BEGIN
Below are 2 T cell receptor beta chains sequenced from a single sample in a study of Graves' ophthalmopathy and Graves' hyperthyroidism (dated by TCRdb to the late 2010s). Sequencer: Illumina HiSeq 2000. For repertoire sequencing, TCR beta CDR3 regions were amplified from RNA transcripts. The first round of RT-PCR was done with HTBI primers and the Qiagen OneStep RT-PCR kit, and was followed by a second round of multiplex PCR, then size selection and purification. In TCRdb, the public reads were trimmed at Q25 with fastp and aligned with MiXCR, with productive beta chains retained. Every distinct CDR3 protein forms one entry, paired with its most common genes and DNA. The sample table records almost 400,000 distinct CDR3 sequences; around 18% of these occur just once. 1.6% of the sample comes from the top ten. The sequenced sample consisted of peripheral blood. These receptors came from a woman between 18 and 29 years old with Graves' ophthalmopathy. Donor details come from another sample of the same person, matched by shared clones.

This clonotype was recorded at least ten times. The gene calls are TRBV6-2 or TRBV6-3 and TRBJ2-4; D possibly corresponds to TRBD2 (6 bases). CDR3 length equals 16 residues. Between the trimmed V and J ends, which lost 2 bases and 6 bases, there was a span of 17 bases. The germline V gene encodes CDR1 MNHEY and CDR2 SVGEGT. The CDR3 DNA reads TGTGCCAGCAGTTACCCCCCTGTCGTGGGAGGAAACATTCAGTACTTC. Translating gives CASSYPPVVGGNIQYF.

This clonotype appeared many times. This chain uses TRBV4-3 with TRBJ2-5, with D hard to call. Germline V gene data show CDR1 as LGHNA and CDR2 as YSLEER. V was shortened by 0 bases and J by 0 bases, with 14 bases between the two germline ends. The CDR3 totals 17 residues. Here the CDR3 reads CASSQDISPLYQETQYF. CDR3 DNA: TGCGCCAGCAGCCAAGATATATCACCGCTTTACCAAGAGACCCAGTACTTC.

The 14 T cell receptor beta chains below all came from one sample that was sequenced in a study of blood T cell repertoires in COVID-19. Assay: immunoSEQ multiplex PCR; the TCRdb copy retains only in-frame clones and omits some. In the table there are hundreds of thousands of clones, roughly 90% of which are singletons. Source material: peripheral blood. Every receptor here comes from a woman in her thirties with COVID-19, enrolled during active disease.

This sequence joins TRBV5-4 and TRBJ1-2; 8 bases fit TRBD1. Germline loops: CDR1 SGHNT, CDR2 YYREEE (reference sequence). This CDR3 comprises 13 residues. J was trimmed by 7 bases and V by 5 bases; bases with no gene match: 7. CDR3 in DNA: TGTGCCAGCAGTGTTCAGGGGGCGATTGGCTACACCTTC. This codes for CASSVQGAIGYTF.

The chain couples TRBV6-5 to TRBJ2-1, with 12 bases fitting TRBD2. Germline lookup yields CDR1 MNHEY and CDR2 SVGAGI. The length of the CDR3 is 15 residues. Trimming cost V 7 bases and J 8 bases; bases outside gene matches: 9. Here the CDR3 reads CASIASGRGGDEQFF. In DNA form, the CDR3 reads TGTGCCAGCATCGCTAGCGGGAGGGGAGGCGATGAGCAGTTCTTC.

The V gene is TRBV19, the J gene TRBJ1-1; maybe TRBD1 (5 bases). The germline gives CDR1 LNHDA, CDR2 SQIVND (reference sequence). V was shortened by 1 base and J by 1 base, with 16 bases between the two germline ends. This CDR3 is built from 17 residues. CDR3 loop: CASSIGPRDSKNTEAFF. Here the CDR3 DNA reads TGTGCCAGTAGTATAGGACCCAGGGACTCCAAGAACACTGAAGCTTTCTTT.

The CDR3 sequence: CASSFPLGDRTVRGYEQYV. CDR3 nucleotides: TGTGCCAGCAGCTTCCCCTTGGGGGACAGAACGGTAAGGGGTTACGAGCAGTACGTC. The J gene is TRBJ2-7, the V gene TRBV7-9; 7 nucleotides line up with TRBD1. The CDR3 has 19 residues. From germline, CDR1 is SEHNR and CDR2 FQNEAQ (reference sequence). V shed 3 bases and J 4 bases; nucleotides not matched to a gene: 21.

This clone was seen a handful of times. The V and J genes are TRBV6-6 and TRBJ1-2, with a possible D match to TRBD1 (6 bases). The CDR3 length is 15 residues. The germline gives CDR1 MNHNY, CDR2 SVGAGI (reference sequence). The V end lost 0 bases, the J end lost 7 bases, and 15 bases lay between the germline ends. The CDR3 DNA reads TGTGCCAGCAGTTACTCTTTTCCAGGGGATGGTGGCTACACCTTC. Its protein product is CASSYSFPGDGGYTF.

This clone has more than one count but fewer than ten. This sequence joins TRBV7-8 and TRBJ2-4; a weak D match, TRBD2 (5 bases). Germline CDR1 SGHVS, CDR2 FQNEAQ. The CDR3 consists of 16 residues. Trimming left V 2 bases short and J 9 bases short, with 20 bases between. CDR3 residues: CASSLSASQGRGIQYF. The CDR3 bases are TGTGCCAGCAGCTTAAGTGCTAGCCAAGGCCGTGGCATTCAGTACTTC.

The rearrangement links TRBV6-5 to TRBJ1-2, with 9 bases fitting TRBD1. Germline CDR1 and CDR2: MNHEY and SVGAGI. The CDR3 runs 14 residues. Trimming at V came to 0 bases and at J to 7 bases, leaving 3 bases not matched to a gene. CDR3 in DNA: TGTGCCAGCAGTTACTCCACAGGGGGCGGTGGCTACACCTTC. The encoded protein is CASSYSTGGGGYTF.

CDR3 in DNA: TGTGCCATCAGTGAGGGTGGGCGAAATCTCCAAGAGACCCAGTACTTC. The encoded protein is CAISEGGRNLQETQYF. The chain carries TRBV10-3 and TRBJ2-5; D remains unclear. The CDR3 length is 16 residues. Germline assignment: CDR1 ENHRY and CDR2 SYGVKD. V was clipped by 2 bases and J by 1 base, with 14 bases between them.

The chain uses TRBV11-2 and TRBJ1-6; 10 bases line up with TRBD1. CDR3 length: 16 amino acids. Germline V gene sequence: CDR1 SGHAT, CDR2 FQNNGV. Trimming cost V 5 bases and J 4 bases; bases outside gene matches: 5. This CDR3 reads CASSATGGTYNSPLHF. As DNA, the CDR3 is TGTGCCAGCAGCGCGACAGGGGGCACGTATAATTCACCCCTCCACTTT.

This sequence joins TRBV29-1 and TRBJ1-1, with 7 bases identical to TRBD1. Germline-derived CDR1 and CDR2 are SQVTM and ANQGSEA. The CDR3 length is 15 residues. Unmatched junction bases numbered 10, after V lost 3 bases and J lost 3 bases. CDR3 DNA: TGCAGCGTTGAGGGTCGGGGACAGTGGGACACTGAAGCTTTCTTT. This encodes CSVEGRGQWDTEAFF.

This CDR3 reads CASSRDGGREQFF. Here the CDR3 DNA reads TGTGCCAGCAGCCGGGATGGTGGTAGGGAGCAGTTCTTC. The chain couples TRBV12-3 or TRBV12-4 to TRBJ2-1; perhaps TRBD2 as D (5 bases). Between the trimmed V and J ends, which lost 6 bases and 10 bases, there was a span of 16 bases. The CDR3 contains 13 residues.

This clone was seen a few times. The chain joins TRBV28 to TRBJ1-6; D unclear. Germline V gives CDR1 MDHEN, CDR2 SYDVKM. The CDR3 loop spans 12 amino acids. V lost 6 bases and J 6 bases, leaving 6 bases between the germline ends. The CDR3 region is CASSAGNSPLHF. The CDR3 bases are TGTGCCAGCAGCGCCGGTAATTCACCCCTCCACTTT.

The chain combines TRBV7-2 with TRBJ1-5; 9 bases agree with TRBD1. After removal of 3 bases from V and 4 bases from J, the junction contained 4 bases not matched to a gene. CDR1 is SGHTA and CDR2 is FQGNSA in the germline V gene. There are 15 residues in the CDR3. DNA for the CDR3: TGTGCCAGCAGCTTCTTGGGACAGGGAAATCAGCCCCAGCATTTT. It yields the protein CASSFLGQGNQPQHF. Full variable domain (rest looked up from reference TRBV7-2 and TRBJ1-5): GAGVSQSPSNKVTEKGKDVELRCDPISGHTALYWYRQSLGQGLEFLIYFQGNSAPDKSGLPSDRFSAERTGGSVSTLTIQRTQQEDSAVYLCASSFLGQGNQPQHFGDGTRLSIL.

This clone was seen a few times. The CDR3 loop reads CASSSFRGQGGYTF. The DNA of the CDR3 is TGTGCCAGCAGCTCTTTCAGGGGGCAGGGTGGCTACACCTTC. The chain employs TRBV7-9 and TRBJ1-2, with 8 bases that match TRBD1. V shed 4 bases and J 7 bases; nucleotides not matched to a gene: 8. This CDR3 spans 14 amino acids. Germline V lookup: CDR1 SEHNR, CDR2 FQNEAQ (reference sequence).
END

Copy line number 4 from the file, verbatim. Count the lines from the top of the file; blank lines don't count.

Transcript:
The 14 T cell receptor beta chains below all came from one sample that was sequenced in a study of blood T cell repertoires in COVID-19. Assay: immunoSEQ multiplex PCR; the TCRdb copy retains only in-frame clones and omits some. In the table there are hundreds of thousands of clones, roughly 90% of which are singletons. Source material: peripheral blood. Every receptor here comes from a woman in her thirties with COVID-19, enrolled during active disease.